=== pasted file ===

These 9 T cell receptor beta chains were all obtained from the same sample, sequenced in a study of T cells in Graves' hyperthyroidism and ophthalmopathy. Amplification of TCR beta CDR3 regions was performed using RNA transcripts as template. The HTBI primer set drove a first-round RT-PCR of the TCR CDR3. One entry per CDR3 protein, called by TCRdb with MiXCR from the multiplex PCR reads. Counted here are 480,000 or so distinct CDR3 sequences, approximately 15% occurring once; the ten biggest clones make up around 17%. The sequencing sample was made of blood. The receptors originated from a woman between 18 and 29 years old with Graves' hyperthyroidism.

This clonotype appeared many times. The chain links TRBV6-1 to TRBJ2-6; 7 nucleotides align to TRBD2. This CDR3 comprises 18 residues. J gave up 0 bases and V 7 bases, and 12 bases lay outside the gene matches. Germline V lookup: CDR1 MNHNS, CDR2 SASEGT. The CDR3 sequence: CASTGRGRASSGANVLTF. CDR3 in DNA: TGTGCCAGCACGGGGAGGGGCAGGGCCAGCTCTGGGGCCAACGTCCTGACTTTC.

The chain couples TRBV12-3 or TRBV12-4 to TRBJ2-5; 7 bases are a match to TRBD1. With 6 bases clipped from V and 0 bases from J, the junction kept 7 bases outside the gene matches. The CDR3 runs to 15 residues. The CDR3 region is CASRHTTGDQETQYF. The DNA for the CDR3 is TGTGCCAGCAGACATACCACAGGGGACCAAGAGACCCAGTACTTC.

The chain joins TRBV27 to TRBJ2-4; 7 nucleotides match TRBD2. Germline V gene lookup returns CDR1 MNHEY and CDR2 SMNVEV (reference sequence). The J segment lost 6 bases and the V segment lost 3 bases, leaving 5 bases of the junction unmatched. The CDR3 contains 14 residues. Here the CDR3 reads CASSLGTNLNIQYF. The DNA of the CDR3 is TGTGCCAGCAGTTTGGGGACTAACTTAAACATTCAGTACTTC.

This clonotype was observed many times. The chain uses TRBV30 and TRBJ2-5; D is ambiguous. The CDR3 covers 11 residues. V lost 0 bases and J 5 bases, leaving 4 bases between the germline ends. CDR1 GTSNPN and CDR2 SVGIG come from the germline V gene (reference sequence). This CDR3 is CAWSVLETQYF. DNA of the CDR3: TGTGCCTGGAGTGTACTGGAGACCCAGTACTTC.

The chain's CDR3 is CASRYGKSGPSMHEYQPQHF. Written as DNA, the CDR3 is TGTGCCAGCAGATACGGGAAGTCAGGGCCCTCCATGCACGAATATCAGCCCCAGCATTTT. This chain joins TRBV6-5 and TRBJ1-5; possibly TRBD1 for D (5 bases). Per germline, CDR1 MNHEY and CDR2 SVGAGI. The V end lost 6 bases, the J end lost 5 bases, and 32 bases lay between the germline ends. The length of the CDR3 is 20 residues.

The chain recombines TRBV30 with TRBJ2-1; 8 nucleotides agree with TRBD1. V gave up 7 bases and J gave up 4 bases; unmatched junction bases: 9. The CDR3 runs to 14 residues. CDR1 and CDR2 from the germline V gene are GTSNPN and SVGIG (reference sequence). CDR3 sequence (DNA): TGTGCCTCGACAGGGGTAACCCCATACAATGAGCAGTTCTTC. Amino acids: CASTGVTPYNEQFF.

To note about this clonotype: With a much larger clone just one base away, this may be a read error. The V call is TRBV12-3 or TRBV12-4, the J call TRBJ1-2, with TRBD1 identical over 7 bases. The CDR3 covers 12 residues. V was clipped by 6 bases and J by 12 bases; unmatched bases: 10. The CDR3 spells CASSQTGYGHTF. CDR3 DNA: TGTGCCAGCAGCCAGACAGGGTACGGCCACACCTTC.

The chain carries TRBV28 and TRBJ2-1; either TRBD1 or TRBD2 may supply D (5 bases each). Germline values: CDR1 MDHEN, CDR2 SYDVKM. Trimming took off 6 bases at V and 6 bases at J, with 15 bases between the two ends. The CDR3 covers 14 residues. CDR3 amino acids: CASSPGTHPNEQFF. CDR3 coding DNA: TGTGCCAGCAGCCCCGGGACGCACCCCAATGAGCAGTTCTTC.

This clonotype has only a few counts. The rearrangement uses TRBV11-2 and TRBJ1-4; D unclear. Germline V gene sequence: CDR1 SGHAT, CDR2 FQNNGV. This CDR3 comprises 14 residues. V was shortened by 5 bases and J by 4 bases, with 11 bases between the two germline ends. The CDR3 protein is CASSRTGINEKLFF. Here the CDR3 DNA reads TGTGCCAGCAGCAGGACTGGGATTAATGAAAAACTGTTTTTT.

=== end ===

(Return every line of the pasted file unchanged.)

These 9 T cell receptor beta chains were all obtained from the same sample, sequenced in a study of T cells in Graves' hyperthyroidism and ophthalmopathy. Amplification of TCR beta CDR3 regions was performed using RNA transcripts as template. The HTBI primer set drove a first-round RT-PCR of the TCR CDR3. One entry per CDR3 protein, called by TCRdb with MiXCR from the multiplex PCR reads. Counted here are 480,000 or so distinct CDR3 sequences, approximately 15% occurring once; the ten biggest clones make up around 17%. The sequencing sample was made of blood. The receptors originated from a woman between 18 and 29 years old with Graves' hyperthyroidism.

This clonotype appeared many times. The chain links TRBV6-1 to TRBJ2-6; 7 nucleotides align to TRBD2. This CDR3 comprises 18 residues. J gave up 0 bases and V 7 bases, and 12 bases lay outside the gene matches. Germline V lookup: CDR1 MNHNS, CDR2 SASEGT. The CDR3 sequence: CASTGRGRASSGANVLTF. CDR3 in DNA: TGTGCCAGCACGGGGAGGGGCAGGGCCAGCTCTGGGGCCAACGTCCTGACTTTC.

The chain couples TRBV12-3 or TRBV12-4 to TRBJ2-5; 7 bases are a match to TRBD1. With 6 bases clipped from V and 0 bases from J, the junction kept 7 bases outside the gene matches. The CDR3 runs to 15 residues. The CDR3 region is CASRHTTGDQETQYF. The DNA for the CDR3 is TGTGCCAGCAGACATACCACAGGGGACCAAGAGACCCAGTACTTC.

The chain joins TRBV27 to TRBJ2-4; 7 nucleotides match TRBD2. Germline V gene lookup returns CDR1 MNHEY and CDR2 SMNVEV (reference sequence). The J segment lost 6 bases and the V segment lost 3 bases, leaving 5 bases of the junction unmatched. The CDR3 contains 14 residues. Here the CDR3 reads CASSLGTNLNIQYF. The DNA of the CDR3 is TGTGCCAGCAGTTTGGGGACTAACTTAAACATTCAGTACTTC.

This clonotype was observed many times. The chain uses TRBV30 and TRBJ2-5; D is ambiguous. The CDR3 covers 11 residues. V lost 0 bases and J 5 bases, leaving 4 bases between the germline ends. CDR1 GTSNPN and CDR2 SVGIG come from the germline V gene (reference sequence). This CDR3 is CAWSVLETQYF. DNA of the CDR3: TGTGCCTGGAGTGTACTGGAGACCCAGTACTTC.

The chain's CDR3 is CASRYGKSGPSMHEYQPQHF. Written as DNA, the CDR3 is TGTGCCAGCAGATACGGGAAGTCAGGGCCCTCCATGCACGAATATCAGCCCCAGCATTTT. This chain joins TRBV6-5 and TRBJ1-5; possibly TRBD1 for D (5 bases). Per germline, CDR1 MNHEY and CDR2 SVGAGI. The V end lost 6 bases, the J end lost 5 bases, and 32 bases lay between the germline ends. The length of the CDR3 is 20 residues.

The chain recombines TRBV30 with TRBJ2-1; 8 nucleotides agree with TRBD1. V gave up 7 bases and J gave up 4 bases; unmatched junction bases: 9. The CDR3 runs to 14 residues. CDR1 and CDR2 from the germline V gene are GTSNPN and SVGIG (reference sequence). CDR3 sequence (DNA): TGTGCCTCGACAGGGGTAACCCCATACAATGAGCAGTTCTTC. Amino acids: CASTGVTPYNEQFF.

To note about this clonotype: With a much larger clone just one base away, this may be a read error. The V call is TRBV12-3 or TRBV12-4, the J call TRBJ1-2, with TRBD1 identical over 7 bases. The CDR3 covers 12 residues. V was clipped by 6 bases and J by 12 bases; unmatched bases: 10. The CDR3 spells CASSQTGYGHTF. CDR3 DNA: TGTGCCAGCAGCCAGACAGGGTACGGCCACACCTTC.

The chain carries TRBV28 and TRBJ2-1; either TRBD1 or TRBD2 may supply D (5 bases each). Germline values: CDR1 MDHEN, CDR2 SYDVKM. Trimming took off 6 bases at V and 6 bases at J, with 15 bases between the two ends. The CDR3 covers 14 residues. CDR3 amino acids: CASSPGTHPNEQFF. CDR3 coding DNA: TGTGCCAGCAGCCCCGGGACGCACCCCAATGAGCAGTTCTTC.

This clonotype has only a few counts. The rearrangement uses TRBV11-2 and TRBJ1-4; D unclear. Germline V gene sequence: CDR1 SGHAT, CDR2 FQNNGV. This CDR3 comprises 14 residues. V was shortened by 5 bases and J by 4 bases, with 11 bases between the two germline ends. The CDR3 protein is CASSRTGINEKLFF. Here the CDR3 DNA reads TGTGCCAGCAGCAGGACTGGGATTAATGAAAAACTGTTTTTT.